JPMorgan patent punts on blockchain for ‘network payments’
Despite what CEO Jamie Dimon might say about cryptocurrencies, U.S. banking giant JPMorgan Chase is already moving towards blockchain—the technology that powers the digital coins.
Back in September, Dimon made headlines when he threatened to fire any JPMorgan employee who will trade in BTC, calling the cryptocurrency a fraud and a bubble that would eventually “blow up.”
It’s worth noting, however, that the JPMorgan CEO thinks blockchain can be useful in the future, so it shouldn’t come as a surprise when it was revealed that the multinational bank applied for a blockchain patent a month after Dimon’s tirade.
JPMorgan’s sneak move was revealed by the U.S. Patent and Trademark Office, which confirmed that the multinational bank had applied for a blockchain-related patent in October.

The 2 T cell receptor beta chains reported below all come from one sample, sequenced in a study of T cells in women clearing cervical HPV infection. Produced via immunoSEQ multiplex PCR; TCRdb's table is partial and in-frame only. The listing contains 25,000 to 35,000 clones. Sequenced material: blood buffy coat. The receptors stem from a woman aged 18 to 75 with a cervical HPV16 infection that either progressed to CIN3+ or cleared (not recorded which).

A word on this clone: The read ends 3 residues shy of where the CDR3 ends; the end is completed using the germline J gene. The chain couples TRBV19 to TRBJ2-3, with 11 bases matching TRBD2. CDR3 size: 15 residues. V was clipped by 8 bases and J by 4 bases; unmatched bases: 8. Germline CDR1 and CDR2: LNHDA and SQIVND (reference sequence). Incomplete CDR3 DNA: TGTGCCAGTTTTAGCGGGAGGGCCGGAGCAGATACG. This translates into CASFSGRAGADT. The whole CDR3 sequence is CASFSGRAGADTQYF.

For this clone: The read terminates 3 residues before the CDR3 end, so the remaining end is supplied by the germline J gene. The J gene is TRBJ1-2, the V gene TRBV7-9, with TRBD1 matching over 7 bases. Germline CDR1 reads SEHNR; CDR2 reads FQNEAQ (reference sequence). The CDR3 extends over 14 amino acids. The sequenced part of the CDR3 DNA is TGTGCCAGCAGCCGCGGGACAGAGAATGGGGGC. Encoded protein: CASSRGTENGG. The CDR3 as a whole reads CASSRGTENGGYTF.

The patent is titled, “Systems and Methods for the Application of Distributed Ledgers for Network Payments as Financial Exchange Settlement and Reconciliation.” This amounts to a variation on blockchain technology and looks to simplify the bank’s back office operations. One wonders how far progress on this issue has been made but its certain that the bank is actively looking into blockchain technology, while, at the same time, its CEO was blasting everything cryptocurrency.
JPMorgan is one of the big players in the United States, holding the second largest position by market cap worldwide. Dimon has been pretty rabid about cryptocurrencies in recent years. When the price of BTC skyrocketed in late 2017, Dimon insisted that the cryptocurrency was a fraud, and even went as far as threatening to fire anyone in the bank who decided to trade in cryptocurrencies.
Dimon continued ranting about Bitcoin for several weeks, calling investors stupid and that they would eventually pay the price for investing in the crypto market. However, 2018 saw Dimon in a more conciliatory mood with the bank acknowledging the importance of the crypto market as a whole. With this new patent, it appears that JPMorgan is looking to tap into the lucrative remittance market, which is worth billions of dollars a year.
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